Why do the railroad cars in this painting by George Inness (1825-1894) appear to be size of refrigerator cartons?
1. The top of the engine’s smokestack is even with the man’s nose, which makes the top of the boxcars—and our eye level—about four feet above the ground.
2. The train can’t be any lower than the man because we can see the man is crossing a small stream, and a stream is always the lowest part of a meadow.
3. The train seems to be about as far away as the tall yellow tree. If the tree is about 60 feet average height, then each train car, by comparison, would be just a few feet long. (A passenger car on a mid-19th century train would be about 60 feet long, and a boxcar about 40 feet long, link).
4. The church at the far side of the meadow appears to be about 30 feet tall at the top of its nave. Given that the train is about a third of the way between us and the church, that makes the engine about 10 feet long.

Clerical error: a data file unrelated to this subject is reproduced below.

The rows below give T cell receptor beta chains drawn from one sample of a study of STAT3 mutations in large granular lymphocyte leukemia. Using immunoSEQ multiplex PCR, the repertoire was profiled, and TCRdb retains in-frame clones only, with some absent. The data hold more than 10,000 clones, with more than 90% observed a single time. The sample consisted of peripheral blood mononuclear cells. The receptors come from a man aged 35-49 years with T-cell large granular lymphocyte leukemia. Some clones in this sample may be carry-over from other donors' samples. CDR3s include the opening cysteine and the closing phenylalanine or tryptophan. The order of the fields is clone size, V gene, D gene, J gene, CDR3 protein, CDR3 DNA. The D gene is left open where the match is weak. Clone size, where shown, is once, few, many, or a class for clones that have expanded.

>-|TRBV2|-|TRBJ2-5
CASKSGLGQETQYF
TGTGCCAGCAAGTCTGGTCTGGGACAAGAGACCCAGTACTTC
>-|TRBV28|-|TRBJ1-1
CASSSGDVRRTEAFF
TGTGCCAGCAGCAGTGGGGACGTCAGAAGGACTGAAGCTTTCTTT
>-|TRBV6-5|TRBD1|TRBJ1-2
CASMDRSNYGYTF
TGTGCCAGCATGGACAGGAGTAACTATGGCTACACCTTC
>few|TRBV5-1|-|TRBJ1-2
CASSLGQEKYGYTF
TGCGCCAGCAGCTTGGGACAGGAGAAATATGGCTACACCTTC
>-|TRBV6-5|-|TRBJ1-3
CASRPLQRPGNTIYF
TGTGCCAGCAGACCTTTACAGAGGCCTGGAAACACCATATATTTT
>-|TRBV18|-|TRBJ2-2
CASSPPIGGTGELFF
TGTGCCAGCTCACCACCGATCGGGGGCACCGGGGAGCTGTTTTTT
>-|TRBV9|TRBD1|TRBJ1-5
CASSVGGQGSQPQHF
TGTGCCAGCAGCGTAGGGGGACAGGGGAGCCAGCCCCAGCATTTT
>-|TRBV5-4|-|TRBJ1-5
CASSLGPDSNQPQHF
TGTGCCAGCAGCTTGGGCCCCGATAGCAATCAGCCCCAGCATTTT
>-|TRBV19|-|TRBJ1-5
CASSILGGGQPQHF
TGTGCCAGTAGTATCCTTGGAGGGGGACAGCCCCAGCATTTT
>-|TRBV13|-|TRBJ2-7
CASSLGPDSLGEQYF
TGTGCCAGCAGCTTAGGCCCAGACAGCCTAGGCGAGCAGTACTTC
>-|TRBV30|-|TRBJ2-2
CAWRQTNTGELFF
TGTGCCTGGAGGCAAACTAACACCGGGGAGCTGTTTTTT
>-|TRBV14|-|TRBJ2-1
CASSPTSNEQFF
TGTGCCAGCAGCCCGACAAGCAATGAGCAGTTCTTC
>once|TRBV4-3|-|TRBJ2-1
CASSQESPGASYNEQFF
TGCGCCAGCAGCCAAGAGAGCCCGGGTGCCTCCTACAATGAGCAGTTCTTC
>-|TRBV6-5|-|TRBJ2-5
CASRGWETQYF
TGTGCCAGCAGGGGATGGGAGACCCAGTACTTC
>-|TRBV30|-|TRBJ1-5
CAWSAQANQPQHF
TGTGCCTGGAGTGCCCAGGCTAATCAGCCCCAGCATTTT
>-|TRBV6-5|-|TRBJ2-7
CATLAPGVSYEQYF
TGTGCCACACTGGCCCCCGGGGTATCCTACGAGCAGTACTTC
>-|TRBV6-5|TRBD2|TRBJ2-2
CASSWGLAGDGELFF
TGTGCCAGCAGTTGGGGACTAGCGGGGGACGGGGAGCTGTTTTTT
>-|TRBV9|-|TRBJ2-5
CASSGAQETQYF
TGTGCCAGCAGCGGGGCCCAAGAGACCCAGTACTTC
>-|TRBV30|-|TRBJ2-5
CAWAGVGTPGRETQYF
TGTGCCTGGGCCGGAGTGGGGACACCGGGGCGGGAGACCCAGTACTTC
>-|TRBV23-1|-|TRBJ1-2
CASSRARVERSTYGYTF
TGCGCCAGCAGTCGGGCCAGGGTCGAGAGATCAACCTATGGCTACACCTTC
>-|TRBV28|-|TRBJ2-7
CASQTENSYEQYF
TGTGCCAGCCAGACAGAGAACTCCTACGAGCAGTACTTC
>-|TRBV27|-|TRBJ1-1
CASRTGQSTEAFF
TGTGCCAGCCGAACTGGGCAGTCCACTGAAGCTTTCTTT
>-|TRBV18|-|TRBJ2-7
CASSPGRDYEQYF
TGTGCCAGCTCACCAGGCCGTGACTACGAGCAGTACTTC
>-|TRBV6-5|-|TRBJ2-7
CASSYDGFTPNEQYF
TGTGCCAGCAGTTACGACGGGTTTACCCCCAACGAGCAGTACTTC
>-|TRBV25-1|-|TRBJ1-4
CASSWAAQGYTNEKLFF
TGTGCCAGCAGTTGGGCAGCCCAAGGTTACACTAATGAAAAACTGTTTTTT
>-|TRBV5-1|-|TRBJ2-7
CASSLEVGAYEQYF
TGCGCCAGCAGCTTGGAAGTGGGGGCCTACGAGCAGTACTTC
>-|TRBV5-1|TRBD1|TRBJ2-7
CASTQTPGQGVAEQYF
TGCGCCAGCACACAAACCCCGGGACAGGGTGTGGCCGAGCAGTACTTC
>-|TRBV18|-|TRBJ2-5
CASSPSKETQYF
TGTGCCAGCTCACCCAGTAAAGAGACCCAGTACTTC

If Mr. Inness wanted to show the train in proper scale to the scene, it would have to be tall enough to nearly block the view of the town.
If he wanted to keep the train small for artistic effect, he'd have to do two things: put the man on a hillock at the edge of the valley, rather than on a footbridge, and scale down the nearby trees and the far town.
The point here is that perspective operates all the time, not just with architectural subjects.
The painting is called "Short Cut, Watchung Station, New Jersey," 1883, in the Philadelphia Museum.
Related GJ posts on Eye Level, part 1, part 2, and part 3.